The 66th Tony Awards have been doled out, and unless you’re friends with a couple hundred of the voters, it’s likely your at-home ballot doesn’t quite match the list of tonight’s winners. Whereas last year’s Book of Mormon sweep was all but foretold on a Times Square billboard, this year’s ceremony offered more surprises than most prognosticators expected. The Best Musical race, which has been portrayed in recent weeks as a David-and-Goliath-type match between the scrappy Once and the Disney-backed juggernaut Newsies, ended with a decisive victory for the former, which picked up a total of eight statues to become this season’s most awarded show.
Having received a total of eleven nominations (the most of any production), it’s not shocking that Once was the night’s victor. What’s surprising is how the stage adaptation of an indie movie, which began life Off Broadway and is in so many ways the antithesis of a big musical like The Book of Mormon, was the runaway winner. Tony voters, many of whom are producers, tend to reward the shows they can make a profit off of in the future, which would have given the edge to Newsies, but art won out over commerce this year, and rightfully so. It’s not like Newsies is going to have any trouble selling tickets here and around the country, and it was rightfully recognized for its score and choreography.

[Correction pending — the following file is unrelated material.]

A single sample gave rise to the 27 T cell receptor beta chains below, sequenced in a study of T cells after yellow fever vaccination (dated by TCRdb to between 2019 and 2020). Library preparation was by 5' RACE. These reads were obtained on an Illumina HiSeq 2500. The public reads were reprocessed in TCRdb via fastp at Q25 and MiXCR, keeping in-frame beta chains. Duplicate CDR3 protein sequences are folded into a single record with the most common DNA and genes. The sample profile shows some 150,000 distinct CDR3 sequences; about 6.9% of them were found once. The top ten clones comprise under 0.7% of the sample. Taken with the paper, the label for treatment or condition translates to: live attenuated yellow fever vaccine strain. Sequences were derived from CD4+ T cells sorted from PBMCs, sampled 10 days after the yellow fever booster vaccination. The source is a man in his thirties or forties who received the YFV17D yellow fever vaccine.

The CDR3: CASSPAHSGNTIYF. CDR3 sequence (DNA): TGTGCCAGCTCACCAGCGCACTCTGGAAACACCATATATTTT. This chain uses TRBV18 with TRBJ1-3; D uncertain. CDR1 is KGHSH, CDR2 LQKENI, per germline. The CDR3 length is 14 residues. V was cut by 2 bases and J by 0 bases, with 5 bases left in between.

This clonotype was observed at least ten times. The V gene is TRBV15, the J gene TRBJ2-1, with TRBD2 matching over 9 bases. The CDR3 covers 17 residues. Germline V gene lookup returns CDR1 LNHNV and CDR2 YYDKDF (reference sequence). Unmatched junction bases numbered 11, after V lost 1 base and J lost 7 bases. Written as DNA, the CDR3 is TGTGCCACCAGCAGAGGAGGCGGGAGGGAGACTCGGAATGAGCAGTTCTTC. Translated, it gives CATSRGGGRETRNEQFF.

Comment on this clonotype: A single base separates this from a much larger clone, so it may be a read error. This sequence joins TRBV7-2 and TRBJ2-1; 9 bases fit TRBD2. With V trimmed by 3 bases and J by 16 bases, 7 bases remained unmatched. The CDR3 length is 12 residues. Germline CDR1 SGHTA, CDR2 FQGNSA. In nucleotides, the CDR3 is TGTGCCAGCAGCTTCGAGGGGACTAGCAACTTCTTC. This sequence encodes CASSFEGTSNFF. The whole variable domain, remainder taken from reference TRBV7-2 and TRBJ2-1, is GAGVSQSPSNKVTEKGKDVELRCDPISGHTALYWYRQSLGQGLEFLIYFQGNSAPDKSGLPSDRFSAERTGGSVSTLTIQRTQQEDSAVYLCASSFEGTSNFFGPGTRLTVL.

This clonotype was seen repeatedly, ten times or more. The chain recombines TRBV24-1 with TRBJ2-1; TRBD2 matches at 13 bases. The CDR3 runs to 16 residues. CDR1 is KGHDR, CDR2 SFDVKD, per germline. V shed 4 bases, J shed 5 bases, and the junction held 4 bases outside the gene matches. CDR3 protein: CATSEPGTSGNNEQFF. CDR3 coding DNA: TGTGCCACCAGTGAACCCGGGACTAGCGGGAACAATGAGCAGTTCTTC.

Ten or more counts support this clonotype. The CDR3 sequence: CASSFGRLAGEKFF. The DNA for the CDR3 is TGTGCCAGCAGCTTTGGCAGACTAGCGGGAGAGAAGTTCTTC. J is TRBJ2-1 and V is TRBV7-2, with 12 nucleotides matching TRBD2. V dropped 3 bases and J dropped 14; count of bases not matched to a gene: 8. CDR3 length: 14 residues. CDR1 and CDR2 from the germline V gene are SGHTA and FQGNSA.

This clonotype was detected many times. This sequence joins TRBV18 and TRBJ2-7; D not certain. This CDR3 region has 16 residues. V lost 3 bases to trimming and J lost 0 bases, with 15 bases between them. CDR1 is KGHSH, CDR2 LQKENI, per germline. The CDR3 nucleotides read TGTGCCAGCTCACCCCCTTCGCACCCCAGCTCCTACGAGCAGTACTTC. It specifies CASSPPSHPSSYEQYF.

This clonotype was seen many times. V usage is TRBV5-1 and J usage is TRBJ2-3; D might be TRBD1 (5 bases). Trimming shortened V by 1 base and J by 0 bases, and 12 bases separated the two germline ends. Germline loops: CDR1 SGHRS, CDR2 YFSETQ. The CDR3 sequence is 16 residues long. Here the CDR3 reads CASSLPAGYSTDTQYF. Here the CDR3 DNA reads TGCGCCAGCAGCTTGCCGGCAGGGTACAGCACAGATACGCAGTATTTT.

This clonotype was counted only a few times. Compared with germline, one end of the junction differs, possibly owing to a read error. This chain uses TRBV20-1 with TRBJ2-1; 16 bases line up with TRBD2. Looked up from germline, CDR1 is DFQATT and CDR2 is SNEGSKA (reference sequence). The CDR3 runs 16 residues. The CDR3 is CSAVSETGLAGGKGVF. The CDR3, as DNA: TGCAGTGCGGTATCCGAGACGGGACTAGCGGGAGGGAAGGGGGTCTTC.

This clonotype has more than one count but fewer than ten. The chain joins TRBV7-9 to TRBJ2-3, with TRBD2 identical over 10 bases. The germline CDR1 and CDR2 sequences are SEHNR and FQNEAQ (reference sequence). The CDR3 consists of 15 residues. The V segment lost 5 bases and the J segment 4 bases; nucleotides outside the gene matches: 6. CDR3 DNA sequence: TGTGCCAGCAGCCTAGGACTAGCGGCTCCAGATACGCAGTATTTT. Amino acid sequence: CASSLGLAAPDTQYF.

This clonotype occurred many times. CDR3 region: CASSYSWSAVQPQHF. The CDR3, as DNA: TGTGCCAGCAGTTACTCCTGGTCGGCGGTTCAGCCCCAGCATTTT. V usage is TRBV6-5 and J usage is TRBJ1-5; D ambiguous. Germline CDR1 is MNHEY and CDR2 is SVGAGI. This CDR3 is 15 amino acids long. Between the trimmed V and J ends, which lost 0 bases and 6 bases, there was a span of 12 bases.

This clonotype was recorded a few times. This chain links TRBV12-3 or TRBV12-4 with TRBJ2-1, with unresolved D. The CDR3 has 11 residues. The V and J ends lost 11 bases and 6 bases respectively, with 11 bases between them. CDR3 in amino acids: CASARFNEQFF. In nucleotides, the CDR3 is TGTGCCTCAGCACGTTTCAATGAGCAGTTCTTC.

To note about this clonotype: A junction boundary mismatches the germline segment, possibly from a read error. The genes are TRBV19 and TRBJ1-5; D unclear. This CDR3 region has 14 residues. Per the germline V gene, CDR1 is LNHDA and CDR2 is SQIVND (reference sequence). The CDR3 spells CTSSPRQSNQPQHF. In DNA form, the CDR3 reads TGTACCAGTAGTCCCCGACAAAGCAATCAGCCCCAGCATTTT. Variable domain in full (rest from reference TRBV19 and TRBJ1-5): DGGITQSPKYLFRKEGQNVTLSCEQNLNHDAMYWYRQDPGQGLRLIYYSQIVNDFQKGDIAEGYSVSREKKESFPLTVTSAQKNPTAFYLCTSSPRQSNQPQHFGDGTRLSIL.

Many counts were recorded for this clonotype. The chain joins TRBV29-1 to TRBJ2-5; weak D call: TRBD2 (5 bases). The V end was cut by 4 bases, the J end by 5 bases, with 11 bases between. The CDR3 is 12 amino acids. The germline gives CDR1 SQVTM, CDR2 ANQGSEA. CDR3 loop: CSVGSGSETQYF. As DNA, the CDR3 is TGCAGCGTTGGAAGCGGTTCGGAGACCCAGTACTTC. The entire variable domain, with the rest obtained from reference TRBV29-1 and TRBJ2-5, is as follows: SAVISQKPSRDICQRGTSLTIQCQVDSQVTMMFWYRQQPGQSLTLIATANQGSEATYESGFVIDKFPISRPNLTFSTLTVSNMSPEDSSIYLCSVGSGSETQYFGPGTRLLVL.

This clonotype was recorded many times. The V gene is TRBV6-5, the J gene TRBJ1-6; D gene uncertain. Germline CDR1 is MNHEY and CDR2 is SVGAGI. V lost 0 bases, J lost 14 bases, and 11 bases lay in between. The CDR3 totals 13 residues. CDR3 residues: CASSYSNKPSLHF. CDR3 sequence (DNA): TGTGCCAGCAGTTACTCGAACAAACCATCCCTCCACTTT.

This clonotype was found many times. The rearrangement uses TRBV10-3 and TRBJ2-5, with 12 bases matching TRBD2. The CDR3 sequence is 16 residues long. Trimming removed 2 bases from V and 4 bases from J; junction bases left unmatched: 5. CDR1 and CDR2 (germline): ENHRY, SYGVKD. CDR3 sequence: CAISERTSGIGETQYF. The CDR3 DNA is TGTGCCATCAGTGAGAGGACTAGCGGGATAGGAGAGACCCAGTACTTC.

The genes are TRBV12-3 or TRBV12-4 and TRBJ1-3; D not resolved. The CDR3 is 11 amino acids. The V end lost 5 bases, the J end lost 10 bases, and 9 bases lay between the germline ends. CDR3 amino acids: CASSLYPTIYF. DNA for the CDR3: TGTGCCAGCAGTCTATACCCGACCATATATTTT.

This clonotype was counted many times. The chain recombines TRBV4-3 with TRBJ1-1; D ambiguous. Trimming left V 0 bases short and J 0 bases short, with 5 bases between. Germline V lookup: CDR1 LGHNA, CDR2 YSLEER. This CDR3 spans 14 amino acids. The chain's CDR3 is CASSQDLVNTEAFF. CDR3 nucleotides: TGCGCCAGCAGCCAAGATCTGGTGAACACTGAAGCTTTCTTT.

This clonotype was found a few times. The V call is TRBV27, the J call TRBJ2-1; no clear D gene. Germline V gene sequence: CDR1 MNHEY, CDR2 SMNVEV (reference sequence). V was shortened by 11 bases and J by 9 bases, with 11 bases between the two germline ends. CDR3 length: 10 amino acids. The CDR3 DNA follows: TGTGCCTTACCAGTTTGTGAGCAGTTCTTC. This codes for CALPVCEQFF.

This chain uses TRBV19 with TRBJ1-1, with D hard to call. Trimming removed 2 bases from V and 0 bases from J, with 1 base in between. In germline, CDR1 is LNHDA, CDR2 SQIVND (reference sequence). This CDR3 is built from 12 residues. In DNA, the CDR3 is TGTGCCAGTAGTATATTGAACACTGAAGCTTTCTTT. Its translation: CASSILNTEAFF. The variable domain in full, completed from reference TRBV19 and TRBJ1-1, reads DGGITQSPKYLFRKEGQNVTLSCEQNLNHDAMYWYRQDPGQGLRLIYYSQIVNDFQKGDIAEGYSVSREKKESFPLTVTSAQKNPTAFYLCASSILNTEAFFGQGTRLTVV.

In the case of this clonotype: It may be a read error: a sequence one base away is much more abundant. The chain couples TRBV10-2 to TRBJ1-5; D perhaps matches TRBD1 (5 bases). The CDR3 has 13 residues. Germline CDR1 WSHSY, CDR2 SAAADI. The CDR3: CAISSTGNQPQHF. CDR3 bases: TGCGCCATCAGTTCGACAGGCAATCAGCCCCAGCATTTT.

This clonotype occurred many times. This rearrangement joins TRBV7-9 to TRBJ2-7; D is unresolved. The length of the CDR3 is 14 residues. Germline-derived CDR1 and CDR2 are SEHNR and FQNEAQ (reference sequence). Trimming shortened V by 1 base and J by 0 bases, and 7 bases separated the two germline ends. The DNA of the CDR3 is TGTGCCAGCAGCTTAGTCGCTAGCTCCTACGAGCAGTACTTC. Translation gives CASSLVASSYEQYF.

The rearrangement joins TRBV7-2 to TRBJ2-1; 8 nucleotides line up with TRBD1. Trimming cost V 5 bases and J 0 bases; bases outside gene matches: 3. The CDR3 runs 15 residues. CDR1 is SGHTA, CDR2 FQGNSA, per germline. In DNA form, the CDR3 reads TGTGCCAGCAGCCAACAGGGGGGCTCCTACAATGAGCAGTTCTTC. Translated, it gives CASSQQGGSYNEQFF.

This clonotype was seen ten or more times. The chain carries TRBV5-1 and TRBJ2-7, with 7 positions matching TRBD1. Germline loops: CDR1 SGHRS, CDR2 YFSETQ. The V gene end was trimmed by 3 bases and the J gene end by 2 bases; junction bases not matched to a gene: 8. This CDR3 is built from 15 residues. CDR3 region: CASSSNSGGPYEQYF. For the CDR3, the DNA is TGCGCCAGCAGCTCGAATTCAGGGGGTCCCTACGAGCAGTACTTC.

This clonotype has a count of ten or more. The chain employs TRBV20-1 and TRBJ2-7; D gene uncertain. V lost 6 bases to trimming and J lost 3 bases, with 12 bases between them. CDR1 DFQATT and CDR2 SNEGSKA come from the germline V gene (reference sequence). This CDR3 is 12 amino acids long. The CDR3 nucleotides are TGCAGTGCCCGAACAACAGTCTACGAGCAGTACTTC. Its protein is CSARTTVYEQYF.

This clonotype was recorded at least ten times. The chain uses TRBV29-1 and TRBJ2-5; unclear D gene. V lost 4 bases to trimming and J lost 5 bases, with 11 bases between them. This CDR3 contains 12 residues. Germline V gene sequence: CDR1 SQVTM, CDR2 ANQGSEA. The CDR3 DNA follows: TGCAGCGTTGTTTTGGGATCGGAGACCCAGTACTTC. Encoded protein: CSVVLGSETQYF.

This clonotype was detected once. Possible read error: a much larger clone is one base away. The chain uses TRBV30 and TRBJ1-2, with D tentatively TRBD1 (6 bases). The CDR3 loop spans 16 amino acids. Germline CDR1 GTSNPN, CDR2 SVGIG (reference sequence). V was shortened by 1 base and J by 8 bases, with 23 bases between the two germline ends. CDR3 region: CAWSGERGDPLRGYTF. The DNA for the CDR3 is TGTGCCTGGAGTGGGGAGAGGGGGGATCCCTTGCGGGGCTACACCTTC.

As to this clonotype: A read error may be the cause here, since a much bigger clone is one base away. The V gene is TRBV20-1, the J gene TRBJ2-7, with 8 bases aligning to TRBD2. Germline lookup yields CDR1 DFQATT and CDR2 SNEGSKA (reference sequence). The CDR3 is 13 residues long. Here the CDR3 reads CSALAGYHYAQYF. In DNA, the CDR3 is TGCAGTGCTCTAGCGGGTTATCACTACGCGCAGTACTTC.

In the Best Play category, the two major contenders were Clybourne Park and Other Desert Cities, two more shows that premiered Off Broadway before moving on to bigger houses. The family drama and political overtones of Cities are generally Tony bait, but Bruce Norris’s acidic satire of race relations in America took the prize, most likely because it speaks to The Way We Live Now rather than the way a dysfunctional family of one-percenters deals with their issues. The Pulitzer Prize Clybourne picked up last year certainly didn’t hurt its chances, either.